Not having a sister of my own had its advantages and disadvantages. The advantage being oh-poor-sisterless-me getting scores of invitations on Bhai Phota (Bhaiya Dhuj) and Rakshabandhan. Initially most muh-boli sisters were elder to me, so I got a lot of gifts and was pleasantly happy with the arrangement. Later, as I grew a little older, many little ones came around and I had to part away with the money that I had saved to enhance my comic book collection (not that I regret that). When adolescence came, with the realisation that young girls can be also be something other than sisters, the alarm bells started ringing. More than half the girls of my age in the locality had taken the sacred pledge from me that I would protect them as a sister for the rest of my life. Things were also not very bright at school.
Every Rakshabandhan, the joke in the school was that the guy with the most rakhis on his wrist is the one the girls are most wary of. My dear friend ‘Lalten’ (as we fondly called him) was the indisputable champion, with ornate threads reaching his elbow. Sadly, I happened to be the distant runner-up for two years in a row. Once, the girl I had a crush on, chased me all over the school with a rakhi in her hand (hope she’s reading this). Thanks to the ties of the resham-ki-dori, my sisters (there were quite a many going by the number of threads tied on my wrist) came to the rescue. ‘Mission bhaiya‘ was a failure, thanks to the behanas. My sister-count remained almost constant until I finally passed out.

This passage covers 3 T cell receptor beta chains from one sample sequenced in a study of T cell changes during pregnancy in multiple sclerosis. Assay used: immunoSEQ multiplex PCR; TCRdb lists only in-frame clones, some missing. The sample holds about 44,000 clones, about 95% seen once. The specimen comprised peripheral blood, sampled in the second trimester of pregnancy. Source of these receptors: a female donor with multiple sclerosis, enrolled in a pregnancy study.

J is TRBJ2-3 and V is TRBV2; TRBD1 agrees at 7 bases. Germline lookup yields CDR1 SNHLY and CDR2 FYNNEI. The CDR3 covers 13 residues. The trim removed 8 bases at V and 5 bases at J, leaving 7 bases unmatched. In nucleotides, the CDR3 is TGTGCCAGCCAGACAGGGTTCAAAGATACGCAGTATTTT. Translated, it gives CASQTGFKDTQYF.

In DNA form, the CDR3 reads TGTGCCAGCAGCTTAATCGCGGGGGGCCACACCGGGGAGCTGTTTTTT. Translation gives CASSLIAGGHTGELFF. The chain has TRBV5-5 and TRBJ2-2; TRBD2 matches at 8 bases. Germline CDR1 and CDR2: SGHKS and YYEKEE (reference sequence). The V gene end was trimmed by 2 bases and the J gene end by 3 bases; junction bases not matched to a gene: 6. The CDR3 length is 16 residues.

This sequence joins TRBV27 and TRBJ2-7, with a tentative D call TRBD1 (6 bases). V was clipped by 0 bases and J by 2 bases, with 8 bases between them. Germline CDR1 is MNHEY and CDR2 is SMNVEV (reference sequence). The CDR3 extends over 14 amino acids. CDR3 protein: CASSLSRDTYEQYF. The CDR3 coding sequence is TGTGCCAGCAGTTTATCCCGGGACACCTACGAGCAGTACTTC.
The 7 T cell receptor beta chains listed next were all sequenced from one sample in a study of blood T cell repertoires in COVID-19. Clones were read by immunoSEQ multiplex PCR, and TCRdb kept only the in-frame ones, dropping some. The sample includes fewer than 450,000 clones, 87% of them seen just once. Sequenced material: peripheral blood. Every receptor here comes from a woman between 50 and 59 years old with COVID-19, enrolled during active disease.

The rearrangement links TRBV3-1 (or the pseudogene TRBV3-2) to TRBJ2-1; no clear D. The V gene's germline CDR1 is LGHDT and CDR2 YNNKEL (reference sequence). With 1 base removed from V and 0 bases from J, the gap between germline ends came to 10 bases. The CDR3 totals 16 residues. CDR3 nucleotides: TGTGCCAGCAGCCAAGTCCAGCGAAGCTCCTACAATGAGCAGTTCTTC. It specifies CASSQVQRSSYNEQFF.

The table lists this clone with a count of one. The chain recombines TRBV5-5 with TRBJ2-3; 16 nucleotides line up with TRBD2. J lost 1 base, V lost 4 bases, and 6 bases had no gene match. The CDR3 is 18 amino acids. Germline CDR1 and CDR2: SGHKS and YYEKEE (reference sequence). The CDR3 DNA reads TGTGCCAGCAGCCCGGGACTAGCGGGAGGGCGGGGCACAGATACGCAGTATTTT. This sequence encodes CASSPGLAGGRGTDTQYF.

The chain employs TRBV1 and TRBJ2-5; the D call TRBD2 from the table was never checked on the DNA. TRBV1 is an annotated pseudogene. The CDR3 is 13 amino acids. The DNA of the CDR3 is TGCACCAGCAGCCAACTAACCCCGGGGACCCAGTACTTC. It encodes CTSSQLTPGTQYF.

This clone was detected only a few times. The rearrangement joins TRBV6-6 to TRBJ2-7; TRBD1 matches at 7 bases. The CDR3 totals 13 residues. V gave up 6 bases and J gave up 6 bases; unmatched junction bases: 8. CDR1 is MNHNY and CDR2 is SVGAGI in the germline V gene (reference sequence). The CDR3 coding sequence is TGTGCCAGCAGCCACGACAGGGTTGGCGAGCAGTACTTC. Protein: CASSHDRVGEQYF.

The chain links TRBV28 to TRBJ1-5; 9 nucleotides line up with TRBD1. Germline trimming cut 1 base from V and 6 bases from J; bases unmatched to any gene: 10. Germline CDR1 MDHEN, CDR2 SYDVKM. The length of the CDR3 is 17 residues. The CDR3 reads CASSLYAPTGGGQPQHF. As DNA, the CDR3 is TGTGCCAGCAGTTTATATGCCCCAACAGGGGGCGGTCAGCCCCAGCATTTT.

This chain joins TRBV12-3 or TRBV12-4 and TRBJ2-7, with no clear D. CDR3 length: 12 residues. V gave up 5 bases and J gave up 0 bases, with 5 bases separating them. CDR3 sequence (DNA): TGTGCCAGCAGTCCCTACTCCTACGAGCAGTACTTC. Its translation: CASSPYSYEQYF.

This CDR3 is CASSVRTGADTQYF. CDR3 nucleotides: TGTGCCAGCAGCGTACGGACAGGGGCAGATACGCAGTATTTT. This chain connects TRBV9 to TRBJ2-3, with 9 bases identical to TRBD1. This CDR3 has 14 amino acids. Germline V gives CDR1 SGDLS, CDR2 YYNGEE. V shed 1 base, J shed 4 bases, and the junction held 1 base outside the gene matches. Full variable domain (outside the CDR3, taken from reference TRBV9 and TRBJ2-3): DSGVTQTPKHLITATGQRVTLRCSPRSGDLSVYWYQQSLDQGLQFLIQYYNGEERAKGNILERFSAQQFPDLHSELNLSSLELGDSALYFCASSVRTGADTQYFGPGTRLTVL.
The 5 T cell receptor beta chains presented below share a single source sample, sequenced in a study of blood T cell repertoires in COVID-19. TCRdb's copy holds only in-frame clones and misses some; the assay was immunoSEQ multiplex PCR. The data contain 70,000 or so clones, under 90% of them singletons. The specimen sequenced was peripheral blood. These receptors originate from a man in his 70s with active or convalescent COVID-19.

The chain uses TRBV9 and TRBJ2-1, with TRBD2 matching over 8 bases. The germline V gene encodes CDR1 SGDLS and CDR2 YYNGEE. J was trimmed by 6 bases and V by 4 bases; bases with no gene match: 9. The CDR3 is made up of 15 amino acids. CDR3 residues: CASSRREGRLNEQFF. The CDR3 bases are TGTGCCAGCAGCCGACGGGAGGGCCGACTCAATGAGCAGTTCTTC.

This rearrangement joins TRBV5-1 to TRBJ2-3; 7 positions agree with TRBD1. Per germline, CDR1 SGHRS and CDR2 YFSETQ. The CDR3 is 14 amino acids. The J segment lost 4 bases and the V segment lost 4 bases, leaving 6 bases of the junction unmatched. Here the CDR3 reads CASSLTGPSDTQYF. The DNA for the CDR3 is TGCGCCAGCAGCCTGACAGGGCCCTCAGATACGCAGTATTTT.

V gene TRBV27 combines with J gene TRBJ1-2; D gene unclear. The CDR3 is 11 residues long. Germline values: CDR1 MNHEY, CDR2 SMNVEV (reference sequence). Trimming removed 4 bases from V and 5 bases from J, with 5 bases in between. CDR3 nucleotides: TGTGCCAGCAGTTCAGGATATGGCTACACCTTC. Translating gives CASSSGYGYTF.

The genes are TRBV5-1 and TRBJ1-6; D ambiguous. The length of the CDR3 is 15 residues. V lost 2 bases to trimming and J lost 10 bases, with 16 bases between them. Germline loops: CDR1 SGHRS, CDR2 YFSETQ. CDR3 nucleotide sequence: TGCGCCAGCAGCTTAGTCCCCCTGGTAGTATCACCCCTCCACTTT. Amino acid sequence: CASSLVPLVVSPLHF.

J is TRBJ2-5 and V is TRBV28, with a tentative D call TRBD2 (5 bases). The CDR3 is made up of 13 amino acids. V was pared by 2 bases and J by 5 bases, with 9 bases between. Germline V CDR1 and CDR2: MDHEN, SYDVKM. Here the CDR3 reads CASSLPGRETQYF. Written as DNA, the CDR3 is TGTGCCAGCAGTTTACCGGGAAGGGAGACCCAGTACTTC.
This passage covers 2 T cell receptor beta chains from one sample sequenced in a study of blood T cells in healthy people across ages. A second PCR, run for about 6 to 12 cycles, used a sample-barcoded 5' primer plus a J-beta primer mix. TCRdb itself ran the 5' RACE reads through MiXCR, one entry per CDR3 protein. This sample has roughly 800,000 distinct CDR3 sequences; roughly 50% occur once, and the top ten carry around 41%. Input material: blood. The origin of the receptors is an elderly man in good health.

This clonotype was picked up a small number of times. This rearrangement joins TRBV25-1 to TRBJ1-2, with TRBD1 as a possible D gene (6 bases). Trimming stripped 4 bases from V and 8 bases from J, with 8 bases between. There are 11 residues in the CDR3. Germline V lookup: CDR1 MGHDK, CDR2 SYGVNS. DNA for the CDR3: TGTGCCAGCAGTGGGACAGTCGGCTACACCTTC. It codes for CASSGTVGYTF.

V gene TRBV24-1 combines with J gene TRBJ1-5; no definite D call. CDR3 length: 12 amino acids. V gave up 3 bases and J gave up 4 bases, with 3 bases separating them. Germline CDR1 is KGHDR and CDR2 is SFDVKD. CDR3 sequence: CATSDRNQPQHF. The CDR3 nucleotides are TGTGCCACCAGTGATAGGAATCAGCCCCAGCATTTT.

College was different, as my stream didn’t have any feminine folks (things have since changed) and interactions with the few females on the campus (the first in decades) were mostly academic (initially). The girls had matured to understand that boy-girl relationships do have other inferences than mere boyfriend/girlfriend or brother/sister. School-time sisters also got lost in the maze of academics and career. University was similar. It’s been years since someone tied a thread on my wrist or put a sandalwood paste tika on my forehead. Today, I have a designer thread tied on my right wrist. I have a sister in town (though she’s right to complain about her aloof elder brother).
Many of you would have noticed the relative hush during the utterance of the lines “All Indians are my brothers and sisters,” at the morning assembly. The greater the silence, the more aware the kids.
I know that you’ve heard this, but phir bhi:
A teacher asks his students to take a pledge.
Teacher: India is our motherland
Students: India is our motherland
Teacher: We shall look upon all women as our mothers and sisters
Students: We shall look upon all women as our mothers and sisters
Teacher: We shall not smoke, drink or gamble
Students: We shall not smoke, drink or gamble
Teacher: We shall not indulge in any immoral activities
Students: We shall not indulge in any immoral activities
Teacher: If necessary we shall die for our motherland
Students: What would we do with such a life anyway?
(Sounds better in Hindi)